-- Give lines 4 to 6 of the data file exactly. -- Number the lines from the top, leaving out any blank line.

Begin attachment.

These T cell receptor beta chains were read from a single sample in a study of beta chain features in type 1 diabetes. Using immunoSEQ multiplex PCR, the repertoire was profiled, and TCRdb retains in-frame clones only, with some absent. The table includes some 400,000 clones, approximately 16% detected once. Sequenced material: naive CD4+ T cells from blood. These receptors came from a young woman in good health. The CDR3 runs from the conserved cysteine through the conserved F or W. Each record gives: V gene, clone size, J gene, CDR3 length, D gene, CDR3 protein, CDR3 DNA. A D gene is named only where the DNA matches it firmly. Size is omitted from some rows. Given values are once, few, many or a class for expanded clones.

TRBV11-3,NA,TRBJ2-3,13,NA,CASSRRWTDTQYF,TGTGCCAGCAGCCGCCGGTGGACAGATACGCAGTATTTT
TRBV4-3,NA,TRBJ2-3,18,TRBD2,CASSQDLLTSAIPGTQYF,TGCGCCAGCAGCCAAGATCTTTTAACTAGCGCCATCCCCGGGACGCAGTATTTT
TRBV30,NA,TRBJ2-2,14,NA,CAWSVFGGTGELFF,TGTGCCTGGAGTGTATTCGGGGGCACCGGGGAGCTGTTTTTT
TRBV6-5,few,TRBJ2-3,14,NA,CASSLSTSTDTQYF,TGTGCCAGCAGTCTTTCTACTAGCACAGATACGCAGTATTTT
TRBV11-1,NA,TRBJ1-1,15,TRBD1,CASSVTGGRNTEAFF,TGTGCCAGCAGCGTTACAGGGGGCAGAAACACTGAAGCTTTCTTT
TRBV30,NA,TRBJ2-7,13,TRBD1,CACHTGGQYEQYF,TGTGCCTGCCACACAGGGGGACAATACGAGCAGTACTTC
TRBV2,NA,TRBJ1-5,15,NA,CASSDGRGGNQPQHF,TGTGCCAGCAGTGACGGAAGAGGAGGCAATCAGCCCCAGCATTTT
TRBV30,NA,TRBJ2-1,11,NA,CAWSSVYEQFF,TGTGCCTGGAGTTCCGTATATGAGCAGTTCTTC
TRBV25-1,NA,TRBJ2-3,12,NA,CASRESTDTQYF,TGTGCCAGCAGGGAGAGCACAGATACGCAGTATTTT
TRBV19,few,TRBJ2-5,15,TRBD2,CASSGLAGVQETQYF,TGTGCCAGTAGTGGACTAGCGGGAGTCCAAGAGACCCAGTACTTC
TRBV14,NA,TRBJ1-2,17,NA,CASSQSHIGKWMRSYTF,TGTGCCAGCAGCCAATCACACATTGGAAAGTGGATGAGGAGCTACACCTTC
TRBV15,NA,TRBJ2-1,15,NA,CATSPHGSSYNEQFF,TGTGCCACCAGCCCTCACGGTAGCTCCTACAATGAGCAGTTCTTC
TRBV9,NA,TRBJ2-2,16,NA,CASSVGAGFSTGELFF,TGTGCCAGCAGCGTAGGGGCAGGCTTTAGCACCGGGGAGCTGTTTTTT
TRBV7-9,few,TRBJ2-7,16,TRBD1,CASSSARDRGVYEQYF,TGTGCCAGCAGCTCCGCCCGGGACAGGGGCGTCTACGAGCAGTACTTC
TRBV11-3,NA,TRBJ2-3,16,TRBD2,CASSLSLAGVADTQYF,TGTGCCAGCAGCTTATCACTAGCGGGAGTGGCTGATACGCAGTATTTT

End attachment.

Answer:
TRBV30,NA,TRBJ2-2,14,NA,CAWSVFGGTGELFF,TGTGCCTGGAGTGTATTCGGGGGCACCGGGGAGCTGTTTTTT
TRBV6-5,few,TRBJ2-3,14,NA,CASSLSTSTDTQYF,TGTGCCAGCAGTCTTTCTACTAGCACAGATACGCAGTATTTT
TRBV11-1,NA,TRBJ1-1,15,TRBD1,CASSVTGGRNTEAFF,TGTGCCAGCAGCGTTACAGGGGGCAGAAACACTGAAGCTTTCTTT